“It is more acceptable for males to be promiscuous and have affairs
than it is for women. Females are labeled with negative names, and
males are viewed by their peers as being more ‘successful’ the more
partners that they have.  Bearing that in mind, it is almost as
if too often the young girls who do get pregnant are met with
dismissing attitudes that they no longer are worthy of support or are
of no value to society. It does not seem as though the males who are
the fathers of the teenage mothers are met with the same kind of
dismissing attitudes,” Ebanks-Bishop says, noting that another aspect
of gender socialization differences when it comes to boys and girls is
self-image.

Based upon her observations, Ebanks-Bishop says it appears that young
girls have limited access to contraception. The reasons for this
observation are unknown and could be a result of various contributing
factors, she commented.

“Perhaps it is that Cayman is such a small place and the younger
adolescent women are not comfortable accessing services from clinics
or medical health facilities because of being afraid that their
confidentiality would be breached to their parents. Perhaps it is due
to gender socialization. Some females may not be confident or educated
enough to demand that their partner uses protection during
intercourse. They may not be aware that there is, or have access to, a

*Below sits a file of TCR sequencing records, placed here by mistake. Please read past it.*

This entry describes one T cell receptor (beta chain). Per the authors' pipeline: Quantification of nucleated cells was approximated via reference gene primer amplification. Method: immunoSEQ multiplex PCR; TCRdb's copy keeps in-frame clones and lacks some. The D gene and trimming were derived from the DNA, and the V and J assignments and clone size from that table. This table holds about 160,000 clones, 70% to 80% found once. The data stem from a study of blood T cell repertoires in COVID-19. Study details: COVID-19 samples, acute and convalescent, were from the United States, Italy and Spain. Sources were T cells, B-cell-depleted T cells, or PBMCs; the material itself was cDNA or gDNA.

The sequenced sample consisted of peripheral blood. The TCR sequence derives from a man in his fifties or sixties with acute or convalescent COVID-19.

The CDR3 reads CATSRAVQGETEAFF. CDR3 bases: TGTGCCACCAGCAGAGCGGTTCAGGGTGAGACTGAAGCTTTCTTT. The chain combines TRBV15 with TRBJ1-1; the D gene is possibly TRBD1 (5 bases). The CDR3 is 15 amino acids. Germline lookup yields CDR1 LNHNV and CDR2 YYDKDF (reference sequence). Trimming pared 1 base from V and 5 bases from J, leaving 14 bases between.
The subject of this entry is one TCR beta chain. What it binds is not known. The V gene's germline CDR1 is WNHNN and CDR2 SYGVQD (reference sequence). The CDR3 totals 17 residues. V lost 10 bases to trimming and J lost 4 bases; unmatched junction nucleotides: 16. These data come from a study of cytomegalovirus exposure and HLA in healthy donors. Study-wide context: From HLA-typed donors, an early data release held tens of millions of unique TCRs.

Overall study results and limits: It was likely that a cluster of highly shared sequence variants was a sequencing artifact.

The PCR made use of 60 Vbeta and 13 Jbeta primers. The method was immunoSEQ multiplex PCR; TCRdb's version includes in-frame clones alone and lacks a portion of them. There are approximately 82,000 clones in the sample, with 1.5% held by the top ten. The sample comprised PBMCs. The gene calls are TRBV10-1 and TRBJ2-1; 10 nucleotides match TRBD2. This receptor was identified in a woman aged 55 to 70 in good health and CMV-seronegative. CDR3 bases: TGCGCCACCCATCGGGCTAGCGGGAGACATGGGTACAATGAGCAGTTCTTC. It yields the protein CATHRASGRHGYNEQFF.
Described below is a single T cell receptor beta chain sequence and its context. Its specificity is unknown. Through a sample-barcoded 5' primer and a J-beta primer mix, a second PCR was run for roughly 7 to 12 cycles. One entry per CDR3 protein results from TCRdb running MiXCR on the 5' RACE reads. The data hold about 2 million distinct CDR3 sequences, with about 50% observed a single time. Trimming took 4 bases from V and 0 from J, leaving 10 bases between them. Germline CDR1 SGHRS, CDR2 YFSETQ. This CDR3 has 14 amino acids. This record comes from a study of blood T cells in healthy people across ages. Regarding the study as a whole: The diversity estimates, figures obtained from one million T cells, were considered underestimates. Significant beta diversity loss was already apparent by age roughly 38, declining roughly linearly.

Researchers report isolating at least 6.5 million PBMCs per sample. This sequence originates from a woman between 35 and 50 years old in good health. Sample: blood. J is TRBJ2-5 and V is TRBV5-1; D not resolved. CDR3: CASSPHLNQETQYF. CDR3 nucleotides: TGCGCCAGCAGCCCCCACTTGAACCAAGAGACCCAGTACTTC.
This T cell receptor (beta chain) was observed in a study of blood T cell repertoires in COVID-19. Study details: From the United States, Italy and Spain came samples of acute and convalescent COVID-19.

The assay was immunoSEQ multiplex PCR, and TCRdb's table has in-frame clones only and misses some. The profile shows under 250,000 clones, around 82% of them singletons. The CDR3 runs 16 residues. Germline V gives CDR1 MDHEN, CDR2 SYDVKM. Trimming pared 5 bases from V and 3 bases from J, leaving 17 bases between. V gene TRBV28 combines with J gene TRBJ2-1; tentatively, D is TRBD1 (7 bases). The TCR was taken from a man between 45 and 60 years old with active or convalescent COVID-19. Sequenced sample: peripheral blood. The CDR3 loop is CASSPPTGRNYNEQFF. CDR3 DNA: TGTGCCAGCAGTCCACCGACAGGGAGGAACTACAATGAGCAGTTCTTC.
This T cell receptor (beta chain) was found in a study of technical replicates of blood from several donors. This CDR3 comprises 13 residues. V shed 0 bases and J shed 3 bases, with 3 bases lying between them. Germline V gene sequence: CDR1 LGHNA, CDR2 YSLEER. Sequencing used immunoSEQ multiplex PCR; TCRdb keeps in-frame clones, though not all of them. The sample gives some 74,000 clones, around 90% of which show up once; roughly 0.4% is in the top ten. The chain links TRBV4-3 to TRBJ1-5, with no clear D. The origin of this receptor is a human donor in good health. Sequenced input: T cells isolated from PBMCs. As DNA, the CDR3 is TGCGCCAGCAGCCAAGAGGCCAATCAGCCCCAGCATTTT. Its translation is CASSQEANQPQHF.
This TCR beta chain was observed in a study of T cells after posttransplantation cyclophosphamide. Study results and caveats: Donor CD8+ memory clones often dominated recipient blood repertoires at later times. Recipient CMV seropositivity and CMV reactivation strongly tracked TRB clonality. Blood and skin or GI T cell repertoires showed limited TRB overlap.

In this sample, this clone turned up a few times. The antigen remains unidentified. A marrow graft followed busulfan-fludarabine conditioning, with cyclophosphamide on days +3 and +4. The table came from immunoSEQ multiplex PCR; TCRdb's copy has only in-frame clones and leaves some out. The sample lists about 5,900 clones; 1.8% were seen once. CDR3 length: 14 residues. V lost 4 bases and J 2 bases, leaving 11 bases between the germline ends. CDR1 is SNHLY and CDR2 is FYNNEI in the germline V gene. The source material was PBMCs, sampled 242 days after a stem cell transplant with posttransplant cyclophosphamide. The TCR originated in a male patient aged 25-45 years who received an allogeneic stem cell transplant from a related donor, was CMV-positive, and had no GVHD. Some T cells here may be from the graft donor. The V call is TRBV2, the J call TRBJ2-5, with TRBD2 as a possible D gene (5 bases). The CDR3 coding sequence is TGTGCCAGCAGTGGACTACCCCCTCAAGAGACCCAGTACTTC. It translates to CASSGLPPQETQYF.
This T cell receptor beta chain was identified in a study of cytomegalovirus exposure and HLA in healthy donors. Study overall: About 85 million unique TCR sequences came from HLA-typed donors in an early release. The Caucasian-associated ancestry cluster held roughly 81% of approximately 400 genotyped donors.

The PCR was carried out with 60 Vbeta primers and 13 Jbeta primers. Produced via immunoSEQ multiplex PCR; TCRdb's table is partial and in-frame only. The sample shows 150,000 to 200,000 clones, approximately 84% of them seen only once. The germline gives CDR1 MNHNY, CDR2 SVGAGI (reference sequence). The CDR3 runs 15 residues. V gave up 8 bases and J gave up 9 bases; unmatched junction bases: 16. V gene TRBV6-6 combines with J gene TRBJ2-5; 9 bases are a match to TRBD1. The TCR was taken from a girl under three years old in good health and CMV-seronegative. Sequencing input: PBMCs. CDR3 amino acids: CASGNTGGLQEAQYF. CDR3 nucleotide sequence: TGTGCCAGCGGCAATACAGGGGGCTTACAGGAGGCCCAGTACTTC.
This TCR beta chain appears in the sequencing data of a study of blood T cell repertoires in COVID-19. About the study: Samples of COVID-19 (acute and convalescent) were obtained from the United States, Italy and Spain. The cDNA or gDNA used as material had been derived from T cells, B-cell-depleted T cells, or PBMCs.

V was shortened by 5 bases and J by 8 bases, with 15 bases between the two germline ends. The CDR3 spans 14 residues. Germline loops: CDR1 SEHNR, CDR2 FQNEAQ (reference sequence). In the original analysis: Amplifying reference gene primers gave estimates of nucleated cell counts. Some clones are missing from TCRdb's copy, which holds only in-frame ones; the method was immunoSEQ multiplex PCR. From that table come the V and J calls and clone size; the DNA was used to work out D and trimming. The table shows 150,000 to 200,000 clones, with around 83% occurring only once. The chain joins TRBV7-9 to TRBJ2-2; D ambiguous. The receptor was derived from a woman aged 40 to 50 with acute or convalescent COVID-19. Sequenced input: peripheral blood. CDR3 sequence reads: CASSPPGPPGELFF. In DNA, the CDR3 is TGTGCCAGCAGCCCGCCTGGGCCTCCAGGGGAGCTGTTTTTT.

female condom. Perhaps it is because of parenting practices and/or
religious beliefs.

“Young adolescents may not feel comfortable talking to their parents
about their sexuality and thus do not get educated at all on (sexual
health). Perhaps there are issues of sexual abuse. We have to be
mindful that in some instances of teenage pregnancy, the young woman
was being sexually abused and therefore there really is no room for
consensual decision making with the male about contraception. Perhaps
there is a legal aspect at work. Does society think that young persons
under the age of consent should not have access to contraception?
Unfortunately, there seemsto be more questions than solid answers.”

Ebanks-Bishop also points to a socio-economic aspect to teenage
pregnancy, since young people who are in lower socio-economic levels
often don’t have correct information about sexual health or lack
information about contraception or access to contraception.

“Additionally, perhaps due to economic situations, young women are
‘groomed’ and exploited by their own family members in order to
reap economic gain from older men. This could be in the form of gift
giving or even covering expense such as rent, etc. There seems to
be an attitude again of blaming the young woman instead of the adults
who have ‘groomed’ her or the older men who have exploited her,” she
says.  

“Finally, I would stress that teenage pregnancy has to be addressed in
a more holistic manner including examining parenting practices, gender
relations and socialization, and socio-economic and education
factors.”

Holt adds, “Young people learn best when the entire community comes
together to support them in their learning and development as
individuals and citizens, and this ideal is enshrined in the
description of the ‘Educated Caymanian’ that is the touchstone of the
new education curriculum.”

When it comes to sexual health, knowledge is power (including the fact
that it’s OK to say “no”) and ignorance can have far-reaching
consequences. AIDS cases and deaths
are still low in the Cayman Islands, but this is a disease that can
lie dormant for years and reap disastrous consequences on a community.